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Leather or Textile? The Ultimate Motorcycle Gear Guide for Beginners

April 06, 2020
Leather or Textile? The Ultimate Gear Guide for Beginners

What’s a good answer to the question, “why do you own six motorcycles?”

“Because I can’t afford seven”.

Ask any rider, and they’ll tell you their dream garage would house at least 8 to 12 different motorcycles dedicated for different types of riding, plus a couple of project bikes to tinker with during the off-season. It’s the same with motorcycle gear: in an ideal world, we’d have different sets of protective jackets, pants, riding suits, and motorcycle jeans we could use for different weather, terrain, or riding style.

However, most of us live in the real world, and our garages usually house just one motorcycle and one set of protective gear. If you’re just starting out as a beginner rider, you’ll want gear that will work for most conditions, most temperatures, and most riding styles. Somewhere along the way, you may realize that although you’ve gotten your motorcycle license on a street bike, you’d rather transition to motocross machines. Or, perhaps, you bought a scooter for commuting initially, but now feel like riding a café racer. We’re all for experimenting with different bikes and styles and finding what you truly enjoy! When it comes to gear, however, the main debate usually centers around leather vs textile. While there are many different options out there, leather or textile is what you’ll need to decide about first and then build your setup from there.

To help you out, we put together this ultimate gear guide for beginners discussing whether you should go for leather or textile motorcycle riding gear.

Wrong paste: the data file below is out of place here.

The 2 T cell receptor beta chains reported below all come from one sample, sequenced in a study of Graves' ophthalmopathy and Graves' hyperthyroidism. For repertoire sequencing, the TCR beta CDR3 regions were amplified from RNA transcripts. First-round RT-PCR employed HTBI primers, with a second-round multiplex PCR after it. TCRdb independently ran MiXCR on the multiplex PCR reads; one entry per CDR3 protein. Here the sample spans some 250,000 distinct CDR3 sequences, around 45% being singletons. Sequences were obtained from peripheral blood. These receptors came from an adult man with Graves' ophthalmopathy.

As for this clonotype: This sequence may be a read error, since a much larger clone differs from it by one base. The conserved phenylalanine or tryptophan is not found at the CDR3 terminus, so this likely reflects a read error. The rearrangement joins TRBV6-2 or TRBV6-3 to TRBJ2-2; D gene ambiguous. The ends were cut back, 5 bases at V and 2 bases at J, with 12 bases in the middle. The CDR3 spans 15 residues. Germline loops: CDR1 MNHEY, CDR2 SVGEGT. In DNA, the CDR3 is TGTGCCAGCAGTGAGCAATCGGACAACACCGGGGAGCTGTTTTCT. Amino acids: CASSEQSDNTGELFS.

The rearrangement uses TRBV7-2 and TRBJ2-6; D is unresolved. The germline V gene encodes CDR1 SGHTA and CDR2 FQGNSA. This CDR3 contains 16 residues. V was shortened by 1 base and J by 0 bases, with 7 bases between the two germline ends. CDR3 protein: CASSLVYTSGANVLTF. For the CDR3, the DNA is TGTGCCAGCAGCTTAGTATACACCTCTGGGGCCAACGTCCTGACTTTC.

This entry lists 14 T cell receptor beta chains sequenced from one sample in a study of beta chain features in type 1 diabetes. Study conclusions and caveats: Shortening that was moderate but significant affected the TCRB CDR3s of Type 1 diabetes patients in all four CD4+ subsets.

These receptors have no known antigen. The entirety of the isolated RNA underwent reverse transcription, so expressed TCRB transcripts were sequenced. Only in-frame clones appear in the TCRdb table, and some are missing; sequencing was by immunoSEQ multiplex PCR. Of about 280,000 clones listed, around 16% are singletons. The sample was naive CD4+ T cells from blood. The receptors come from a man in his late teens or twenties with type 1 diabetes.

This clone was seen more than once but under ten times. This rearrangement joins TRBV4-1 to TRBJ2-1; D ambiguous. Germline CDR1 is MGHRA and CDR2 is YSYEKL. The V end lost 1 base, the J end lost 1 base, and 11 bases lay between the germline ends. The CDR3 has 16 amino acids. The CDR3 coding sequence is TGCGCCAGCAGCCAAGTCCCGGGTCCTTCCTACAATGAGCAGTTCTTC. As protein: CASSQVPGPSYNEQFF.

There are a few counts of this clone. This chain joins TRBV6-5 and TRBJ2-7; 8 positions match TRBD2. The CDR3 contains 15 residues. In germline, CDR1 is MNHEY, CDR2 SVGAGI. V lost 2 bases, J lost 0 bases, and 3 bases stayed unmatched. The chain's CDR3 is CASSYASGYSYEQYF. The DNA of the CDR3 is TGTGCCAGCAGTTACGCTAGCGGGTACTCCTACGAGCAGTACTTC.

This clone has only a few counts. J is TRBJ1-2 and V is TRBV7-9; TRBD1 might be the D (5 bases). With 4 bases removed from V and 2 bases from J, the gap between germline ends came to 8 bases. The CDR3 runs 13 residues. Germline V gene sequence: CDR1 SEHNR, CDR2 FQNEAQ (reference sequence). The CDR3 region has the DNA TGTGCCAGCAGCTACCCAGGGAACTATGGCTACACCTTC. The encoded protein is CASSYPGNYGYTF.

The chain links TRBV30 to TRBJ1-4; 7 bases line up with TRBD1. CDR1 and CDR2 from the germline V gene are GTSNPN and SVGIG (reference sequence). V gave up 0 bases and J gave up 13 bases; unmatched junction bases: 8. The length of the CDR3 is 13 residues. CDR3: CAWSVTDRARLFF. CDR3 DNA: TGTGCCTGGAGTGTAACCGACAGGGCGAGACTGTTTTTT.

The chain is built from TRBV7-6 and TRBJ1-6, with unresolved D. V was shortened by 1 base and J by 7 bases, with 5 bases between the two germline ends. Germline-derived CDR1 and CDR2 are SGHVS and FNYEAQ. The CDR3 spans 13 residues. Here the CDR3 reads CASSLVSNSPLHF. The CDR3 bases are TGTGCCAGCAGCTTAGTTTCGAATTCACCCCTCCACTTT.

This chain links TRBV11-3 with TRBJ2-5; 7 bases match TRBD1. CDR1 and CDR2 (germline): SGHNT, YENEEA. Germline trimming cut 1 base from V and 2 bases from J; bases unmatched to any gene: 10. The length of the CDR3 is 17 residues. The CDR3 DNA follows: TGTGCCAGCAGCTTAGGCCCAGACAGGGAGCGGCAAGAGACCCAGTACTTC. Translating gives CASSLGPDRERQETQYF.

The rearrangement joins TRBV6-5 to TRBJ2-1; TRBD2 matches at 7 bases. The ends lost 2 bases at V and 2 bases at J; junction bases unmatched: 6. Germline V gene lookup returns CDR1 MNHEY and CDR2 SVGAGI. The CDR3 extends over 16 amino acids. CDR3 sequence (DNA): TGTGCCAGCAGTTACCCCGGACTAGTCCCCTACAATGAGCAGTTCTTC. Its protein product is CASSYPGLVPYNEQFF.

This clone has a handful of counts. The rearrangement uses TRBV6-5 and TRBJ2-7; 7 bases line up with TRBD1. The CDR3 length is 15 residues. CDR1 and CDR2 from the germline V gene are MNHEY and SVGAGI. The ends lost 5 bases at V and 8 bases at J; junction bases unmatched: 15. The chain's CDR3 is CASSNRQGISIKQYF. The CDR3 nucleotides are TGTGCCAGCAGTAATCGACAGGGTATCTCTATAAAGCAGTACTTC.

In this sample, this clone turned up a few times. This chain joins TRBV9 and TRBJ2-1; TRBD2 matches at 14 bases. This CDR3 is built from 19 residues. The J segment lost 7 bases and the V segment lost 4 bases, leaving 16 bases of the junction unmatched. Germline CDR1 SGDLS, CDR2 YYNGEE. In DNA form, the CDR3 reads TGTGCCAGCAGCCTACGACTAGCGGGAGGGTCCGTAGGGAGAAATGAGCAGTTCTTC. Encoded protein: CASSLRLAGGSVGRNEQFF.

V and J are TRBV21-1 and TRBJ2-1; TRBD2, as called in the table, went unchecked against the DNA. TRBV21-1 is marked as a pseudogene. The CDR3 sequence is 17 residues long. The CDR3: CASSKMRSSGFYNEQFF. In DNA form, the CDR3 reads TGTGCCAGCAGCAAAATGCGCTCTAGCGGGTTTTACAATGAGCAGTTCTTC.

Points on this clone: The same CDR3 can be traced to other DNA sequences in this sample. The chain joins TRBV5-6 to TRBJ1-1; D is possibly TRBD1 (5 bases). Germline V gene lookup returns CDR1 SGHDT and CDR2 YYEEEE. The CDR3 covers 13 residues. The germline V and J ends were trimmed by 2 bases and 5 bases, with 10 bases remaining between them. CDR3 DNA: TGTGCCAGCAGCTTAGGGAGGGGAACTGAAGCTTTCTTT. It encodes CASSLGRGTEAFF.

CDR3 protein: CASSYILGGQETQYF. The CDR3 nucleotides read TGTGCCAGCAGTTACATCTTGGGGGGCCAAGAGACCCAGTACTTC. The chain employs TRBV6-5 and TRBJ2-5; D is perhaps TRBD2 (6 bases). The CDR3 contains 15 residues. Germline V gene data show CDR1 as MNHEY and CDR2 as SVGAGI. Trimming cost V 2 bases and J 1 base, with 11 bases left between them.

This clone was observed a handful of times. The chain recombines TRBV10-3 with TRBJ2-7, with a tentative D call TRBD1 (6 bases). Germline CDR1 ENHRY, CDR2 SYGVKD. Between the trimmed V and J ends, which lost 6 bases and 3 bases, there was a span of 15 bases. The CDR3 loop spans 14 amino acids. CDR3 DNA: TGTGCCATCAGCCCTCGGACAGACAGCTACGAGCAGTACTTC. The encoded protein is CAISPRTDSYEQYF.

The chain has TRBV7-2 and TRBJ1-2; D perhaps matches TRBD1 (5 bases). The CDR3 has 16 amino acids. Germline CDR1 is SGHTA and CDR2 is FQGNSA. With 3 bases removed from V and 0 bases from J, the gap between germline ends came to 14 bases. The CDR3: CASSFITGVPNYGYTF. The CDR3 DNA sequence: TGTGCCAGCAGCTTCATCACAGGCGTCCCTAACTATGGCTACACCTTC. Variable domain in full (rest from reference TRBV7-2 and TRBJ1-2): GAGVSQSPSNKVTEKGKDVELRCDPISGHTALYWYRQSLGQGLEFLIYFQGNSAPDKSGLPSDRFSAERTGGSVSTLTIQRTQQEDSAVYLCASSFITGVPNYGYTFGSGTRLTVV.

Leather vs Textile Motorcycle Jackets

Protection, protection, protection

Regardless of whether you’re new to motorcycles or have been riding for decades, one thing remains the same: you want the best protection you can get. As they say, it’s not a matter of “if” you’ll come off, it’s a matter of “when”. You want to be protected as best as humanly possible, right?

So, when it comes to safety, should you opt for a leather or textile motorcycle jacket?

On the one hand, leather still offers better protection than textiles – to a degree. While protective textile fabrics such as Cordura, Dyneema, and Kevlar have come a long way, leather will still be more abrasion and impact-resistant than textile. However, it’s important to note that this mostly applies to higher speeds. If you’re headed for the racetrack, by all means, opt for leather motorcycle gear – just make sure the leather is at least 1.2mm thick.

If you’re into urban riding, commuting, or adventure motorcycling, on the other hand, textiles will be a better bet. Here’s why.

Four-Season Motorcycle Riding Gear

Textile motorcycle riding gear - a biker wears Karl Devil 9